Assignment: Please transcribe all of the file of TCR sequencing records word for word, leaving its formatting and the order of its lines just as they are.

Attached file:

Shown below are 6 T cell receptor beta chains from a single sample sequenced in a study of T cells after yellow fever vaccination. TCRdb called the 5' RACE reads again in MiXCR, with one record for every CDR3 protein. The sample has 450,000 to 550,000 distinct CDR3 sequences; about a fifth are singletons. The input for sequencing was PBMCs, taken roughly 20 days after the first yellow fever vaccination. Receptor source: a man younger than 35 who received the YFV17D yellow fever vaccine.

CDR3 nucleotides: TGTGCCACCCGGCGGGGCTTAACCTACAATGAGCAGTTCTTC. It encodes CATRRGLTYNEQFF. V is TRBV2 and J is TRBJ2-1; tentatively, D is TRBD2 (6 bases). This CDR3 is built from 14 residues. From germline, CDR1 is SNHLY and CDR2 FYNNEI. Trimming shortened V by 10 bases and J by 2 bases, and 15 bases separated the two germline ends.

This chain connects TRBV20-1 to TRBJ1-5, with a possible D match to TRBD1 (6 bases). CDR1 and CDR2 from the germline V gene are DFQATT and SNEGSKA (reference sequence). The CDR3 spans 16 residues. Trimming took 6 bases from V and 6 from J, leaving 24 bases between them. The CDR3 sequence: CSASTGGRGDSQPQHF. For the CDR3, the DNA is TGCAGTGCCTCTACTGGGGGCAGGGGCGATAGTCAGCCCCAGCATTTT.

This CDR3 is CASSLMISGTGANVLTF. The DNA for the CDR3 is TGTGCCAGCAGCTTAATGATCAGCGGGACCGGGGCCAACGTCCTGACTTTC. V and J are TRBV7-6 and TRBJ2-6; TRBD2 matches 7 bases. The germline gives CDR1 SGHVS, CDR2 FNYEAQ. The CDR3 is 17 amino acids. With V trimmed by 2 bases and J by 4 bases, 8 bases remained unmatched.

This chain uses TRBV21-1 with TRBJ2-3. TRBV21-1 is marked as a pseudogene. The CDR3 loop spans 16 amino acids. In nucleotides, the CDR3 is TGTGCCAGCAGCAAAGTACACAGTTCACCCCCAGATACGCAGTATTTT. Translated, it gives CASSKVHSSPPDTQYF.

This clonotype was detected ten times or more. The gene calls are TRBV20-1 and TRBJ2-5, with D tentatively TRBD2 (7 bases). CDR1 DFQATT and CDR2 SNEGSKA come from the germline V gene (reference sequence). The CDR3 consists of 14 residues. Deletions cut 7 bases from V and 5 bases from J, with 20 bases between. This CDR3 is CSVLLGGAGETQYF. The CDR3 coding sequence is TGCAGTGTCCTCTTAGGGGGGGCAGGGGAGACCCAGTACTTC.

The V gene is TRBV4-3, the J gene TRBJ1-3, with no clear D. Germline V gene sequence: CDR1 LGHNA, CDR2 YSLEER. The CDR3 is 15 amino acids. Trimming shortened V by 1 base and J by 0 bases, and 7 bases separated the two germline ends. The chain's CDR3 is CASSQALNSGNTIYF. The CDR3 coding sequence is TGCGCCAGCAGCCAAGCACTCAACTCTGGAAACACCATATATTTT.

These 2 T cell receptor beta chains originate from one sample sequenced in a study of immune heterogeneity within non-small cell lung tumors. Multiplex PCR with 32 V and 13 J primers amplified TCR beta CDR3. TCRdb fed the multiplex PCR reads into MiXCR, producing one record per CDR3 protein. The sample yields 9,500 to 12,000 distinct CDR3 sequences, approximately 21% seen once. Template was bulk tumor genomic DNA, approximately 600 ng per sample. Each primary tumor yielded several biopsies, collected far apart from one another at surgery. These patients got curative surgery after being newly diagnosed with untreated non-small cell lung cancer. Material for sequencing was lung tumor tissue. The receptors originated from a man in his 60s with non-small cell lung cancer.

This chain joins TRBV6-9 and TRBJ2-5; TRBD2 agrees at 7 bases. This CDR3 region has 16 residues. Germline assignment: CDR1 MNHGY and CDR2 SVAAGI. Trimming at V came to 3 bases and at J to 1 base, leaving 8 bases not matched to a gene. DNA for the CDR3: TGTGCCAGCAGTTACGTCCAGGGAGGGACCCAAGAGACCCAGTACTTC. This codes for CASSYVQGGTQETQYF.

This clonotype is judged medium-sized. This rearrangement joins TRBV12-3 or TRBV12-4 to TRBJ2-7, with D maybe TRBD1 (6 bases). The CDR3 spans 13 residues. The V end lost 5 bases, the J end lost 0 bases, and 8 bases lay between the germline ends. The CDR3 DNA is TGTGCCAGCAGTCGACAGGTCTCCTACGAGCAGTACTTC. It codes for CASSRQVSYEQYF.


Shown below are 6 T cell receptor beta chains from a single sample sequenced in a study of T cells after yellow fever vaccination. TCRdb called the 5' RACE reads again in MiXCR, with one record for every CDR3 protein. The sample has 450,000 to 550,000 distinct CDR3 sequences; about a fifth are singletons. The input for sequencing was PBMCs, taken roughly 20 days after the first yellow fever vaccination. Receptor source: a man younger than 35 who received the YFV17D yellow fever vaccine.

CDR3 nucleotides: TGTGCCACCCGGCGGGGCTTAACCTACAATGAGCAGTTCTTC. It encodes CATRRGLTYNEQFF. V is TRBV2 and J is TRBJ2-1; tentatively, D is TRBD2 (6 bases). This CDR3 is built from 14 residues. From germline, CDR1 is SNHLY and CDR2 FYNNEI. Trimming shortened V by 10 bases and J by 2 bases, and 15 bases separated the two germline ends.

This chain connects TRBV20-1 to TRBJ1-5, with a possible D match to TRBD1 (6 bases). CDR1 and CDR2 from the germline V gene are DFQATT and SNEGSKA (reference sequence). The CDR3 spans 16 residues. Trimming took 6 bases from V and 6 from J, leaving 24 bases between them. The CDR3 sequence: CSASTGGRGDSQPQHF. For the CDR3, the DNA is TGCAGTGCCTCTACTGGGGGCAGGGGCGATAGTCAGCCCCAGCATTTT.

This CDR3 is CASSLMISGTGANVLTF. The DNA for the CDR3 is TGTGCCAGCAGCTTAATGATCAGCGGGACCGGGGCCAACGTCCTGACTTTC. V and J are TRBV7-6 and TRBJ2-6; TRBD2 matches 7 bases. The germline gives CDR1 SGHVS, CDR2 FNYEAQ. The CDR3 is 17 amino acids. With V trimmed by 2 bases and J by 4 bases, 8 bases remained unmatched.

This chain uses TRBV21-1 with TRBJ2-3. TRBV21-1 is marked as a pseudogene. The CDR3 loop spans 16 amino acids. In nucleotides, the CDR3 is TGTGCCAGCAGCAAAGTACACAGTTCACCCCCAGATACGCAGTATTTT. Translated, it gives CASSKVHSSPPDTQYF.

This clonotype was detected ten times or more. The gene calls are TRBV20-1 and TRBJ2-5, with D tentatively TRBD2 (7 bases). CDR1 DFQATT and CDR2 SNEGSKA come from the germline V gene (reference sequence). The CDR3 consists of 14 residues. Deletions cut 7 bases from V and 5 bases from J, with 20 bases between. This CDR3 is CSVLLGGAGETQYF. The CDR3 coding sequence is TGCAGTGTCCTCTTAGGGGGGGCAGGGGAGACCCAGTACTTC.

The V gene is TRBV4-3, the J gene TRBJ1-3, with no clear D. Germline V gene sequence: CDR1 LGHNA, CDR2 YSLEER. The CDR3 is 15 amino acids. Trimming shortened V by 1 base and J by 0 bases, and 7 bases separated the two germline ends. The chain's CDR3 is CASSQALNSGNTIYF. The CDR3 coding sequence is TGCGCCAGCAGCCAAGCACTCAACTCTGGAAACACCATATATTTT.

These 2 T cell receptor beta chains originate from one sample sequenced in a study of immune heterogeneity within non-small cell lung tumors. Multiplex PCR with 32 V and 13 J primers amplified TCR beta CDR3. TCRdb fed the multiplex PCR reads into MiXCR, producing one record per CDR3 protein. The sample yields 9,500 to 12,000 distinct CDR3 sequences, approximately 21% seen once. Template was bulk tumor genomic DNA, approximately 600 ng per sample. Each primary tumor yielded several biopsies, collected far apart from one another at surgery. These patients got curative surgery after being newly diagnosed with untreated non-small cell lung cancer. Material for sequencing was lung tumor tissue. The receptors originated from a man in his 60s with non-small cell lung cancer.

This chain joins TRBV6-9 and TRBJ2-5; TRBD2 agrees at 7 bases. This CDR3 region has 16 residues. Germline assignment: CDR1 MNHGY and CDR2 SVAAGI. Trimming at V came to 3 bases and at J to 1 base, leaving 8 bases not matched to a gene. DNA for the CDR3: TGTGCCAGCAGTTACGTCCAGGGAGGGACCCAAGAGACCCAGTACTTC. This codes for CASSYVQGGTQETQYF.

This clonotype is judged medium-sized. This rearrangement joins TRBV12-3 or TRBV12-4 to TRBJ2-7, with D maybe TRBD1 (6 bases). The CDR3 spans 13 residues. The V end lost 5 bases, the J end lost 0 bases, and 8 bases lay between the germline ends. The CDR3 DNA is TGTGCCAGCAGTCGACAGGTCTCCTACGAGCAGTACTTC. It codes for CASSRQVSYEQYF.